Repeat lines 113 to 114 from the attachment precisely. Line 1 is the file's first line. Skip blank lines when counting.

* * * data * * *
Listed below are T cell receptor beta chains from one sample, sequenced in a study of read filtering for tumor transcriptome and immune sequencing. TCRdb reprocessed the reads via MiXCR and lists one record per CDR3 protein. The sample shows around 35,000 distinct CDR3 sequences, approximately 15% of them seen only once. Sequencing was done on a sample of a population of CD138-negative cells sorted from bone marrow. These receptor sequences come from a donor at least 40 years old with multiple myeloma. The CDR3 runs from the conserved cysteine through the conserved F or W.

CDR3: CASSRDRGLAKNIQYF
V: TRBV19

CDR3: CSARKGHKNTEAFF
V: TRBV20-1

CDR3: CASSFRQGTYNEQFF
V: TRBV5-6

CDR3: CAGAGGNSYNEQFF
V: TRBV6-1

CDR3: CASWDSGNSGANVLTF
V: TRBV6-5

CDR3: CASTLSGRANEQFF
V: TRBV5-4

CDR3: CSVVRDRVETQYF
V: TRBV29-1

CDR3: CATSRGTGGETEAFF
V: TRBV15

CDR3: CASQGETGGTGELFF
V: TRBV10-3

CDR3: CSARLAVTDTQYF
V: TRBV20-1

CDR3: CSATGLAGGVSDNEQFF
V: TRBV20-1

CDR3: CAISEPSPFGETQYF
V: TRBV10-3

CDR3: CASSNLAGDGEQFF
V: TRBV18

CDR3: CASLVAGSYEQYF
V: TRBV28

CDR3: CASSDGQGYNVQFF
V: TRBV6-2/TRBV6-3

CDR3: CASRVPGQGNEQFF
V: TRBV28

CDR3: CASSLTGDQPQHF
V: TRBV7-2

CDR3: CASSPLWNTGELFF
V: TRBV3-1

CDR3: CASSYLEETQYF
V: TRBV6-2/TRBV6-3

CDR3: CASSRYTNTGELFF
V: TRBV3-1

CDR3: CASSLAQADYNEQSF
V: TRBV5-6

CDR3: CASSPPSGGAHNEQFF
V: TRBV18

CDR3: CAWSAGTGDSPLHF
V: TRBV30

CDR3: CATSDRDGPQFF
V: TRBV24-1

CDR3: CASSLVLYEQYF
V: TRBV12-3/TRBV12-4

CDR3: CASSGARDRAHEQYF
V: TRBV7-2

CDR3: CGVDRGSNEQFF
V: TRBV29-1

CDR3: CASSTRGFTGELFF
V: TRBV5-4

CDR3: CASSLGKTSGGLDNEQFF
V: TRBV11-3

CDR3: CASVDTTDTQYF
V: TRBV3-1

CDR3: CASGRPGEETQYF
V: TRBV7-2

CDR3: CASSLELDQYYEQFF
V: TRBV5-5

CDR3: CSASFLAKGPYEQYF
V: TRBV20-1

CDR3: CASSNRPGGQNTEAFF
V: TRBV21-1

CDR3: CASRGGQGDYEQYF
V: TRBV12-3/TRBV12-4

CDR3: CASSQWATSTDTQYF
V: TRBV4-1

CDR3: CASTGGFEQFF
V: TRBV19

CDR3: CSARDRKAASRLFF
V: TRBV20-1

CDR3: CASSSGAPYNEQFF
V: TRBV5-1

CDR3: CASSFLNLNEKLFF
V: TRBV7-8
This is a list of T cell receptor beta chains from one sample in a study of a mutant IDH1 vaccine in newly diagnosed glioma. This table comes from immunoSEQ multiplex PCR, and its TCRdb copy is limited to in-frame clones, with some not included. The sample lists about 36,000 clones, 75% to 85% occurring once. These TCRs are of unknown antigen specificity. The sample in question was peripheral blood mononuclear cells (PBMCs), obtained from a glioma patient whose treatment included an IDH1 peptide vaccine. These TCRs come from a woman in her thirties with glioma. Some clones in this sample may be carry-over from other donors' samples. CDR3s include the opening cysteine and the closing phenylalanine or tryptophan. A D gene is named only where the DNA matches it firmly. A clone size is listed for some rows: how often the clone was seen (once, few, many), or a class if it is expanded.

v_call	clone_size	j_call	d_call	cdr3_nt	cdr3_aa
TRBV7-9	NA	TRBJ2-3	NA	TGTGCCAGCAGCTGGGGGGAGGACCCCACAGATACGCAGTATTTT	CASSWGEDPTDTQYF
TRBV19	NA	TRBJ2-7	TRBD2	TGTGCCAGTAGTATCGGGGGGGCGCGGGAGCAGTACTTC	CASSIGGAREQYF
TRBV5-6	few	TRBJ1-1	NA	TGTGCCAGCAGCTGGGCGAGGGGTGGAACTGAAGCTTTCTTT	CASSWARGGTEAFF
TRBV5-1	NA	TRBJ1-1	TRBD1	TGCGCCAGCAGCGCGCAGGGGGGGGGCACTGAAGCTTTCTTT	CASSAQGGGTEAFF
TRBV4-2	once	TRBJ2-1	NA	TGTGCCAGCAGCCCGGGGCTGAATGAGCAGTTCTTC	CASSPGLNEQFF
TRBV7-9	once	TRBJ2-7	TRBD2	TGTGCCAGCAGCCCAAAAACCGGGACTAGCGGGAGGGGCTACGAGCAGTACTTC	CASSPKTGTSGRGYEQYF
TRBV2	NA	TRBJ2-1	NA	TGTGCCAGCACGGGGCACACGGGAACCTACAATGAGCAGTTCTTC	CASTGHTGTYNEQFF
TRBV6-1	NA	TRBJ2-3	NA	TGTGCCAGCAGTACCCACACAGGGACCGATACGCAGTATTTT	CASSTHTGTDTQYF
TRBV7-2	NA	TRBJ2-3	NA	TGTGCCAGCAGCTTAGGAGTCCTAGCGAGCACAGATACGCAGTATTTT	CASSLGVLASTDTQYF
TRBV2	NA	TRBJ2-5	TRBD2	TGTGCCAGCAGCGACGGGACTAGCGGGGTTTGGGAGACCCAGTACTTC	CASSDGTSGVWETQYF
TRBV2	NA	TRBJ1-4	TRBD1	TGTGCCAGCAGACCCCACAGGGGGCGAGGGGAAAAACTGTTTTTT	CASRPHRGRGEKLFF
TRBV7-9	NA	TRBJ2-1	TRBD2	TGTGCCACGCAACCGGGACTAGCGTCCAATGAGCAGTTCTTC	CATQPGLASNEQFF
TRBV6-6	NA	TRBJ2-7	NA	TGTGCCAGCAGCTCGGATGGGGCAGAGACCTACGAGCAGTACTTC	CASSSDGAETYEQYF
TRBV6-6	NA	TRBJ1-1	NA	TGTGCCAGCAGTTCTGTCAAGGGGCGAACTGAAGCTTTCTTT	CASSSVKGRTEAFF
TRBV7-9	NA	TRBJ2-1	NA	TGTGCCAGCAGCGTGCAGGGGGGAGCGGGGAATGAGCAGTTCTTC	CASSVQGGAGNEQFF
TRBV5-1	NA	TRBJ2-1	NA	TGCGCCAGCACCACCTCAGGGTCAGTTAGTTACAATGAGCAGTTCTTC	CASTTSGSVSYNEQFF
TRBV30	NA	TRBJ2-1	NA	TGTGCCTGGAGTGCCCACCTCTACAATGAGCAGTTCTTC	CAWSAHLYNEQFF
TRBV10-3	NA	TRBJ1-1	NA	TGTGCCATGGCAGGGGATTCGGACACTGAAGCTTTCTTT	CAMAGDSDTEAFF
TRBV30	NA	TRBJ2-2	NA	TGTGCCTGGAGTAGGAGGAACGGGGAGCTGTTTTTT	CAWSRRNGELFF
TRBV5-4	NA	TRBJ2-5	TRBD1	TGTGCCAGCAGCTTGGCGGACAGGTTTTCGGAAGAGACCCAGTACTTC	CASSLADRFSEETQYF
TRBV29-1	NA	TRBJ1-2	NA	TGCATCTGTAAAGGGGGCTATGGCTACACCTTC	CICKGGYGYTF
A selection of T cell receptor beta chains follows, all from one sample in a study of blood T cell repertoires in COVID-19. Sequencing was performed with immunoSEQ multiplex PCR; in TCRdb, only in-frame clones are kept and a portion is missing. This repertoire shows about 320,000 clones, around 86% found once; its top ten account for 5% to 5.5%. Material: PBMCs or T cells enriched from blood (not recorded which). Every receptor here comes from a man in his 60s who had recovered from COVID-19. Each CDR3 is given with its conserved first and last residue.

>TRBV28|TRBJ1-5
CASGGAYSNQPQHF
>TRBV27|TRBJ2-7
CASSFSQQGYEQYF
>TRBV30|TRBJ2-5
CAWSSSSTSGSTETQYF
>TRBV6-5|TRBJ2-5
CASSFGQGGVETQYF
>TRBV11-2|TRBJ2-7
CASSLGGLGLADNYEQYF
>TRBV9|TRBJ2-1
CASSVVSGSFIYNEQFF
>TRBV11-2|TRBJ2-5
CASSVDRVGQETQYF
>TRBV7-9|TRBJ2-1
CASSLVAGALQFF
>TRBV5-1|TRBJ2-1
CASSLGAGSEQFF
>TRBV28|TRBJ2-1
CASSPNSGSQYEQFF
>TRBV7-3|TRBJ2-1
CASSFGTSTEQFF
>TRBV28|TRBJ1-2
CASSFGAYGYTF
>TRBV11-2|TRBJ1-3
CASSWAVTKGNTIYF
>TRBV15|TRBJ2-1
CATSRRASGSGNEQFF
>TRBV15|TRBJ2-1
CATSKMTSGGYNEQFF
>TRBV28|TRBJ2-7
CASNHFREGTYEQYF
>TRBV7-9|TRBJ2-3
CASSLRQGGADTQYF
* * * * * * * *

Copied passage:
CASSFGQGGVETQYF
>TRBV11-2|TRBJ2-7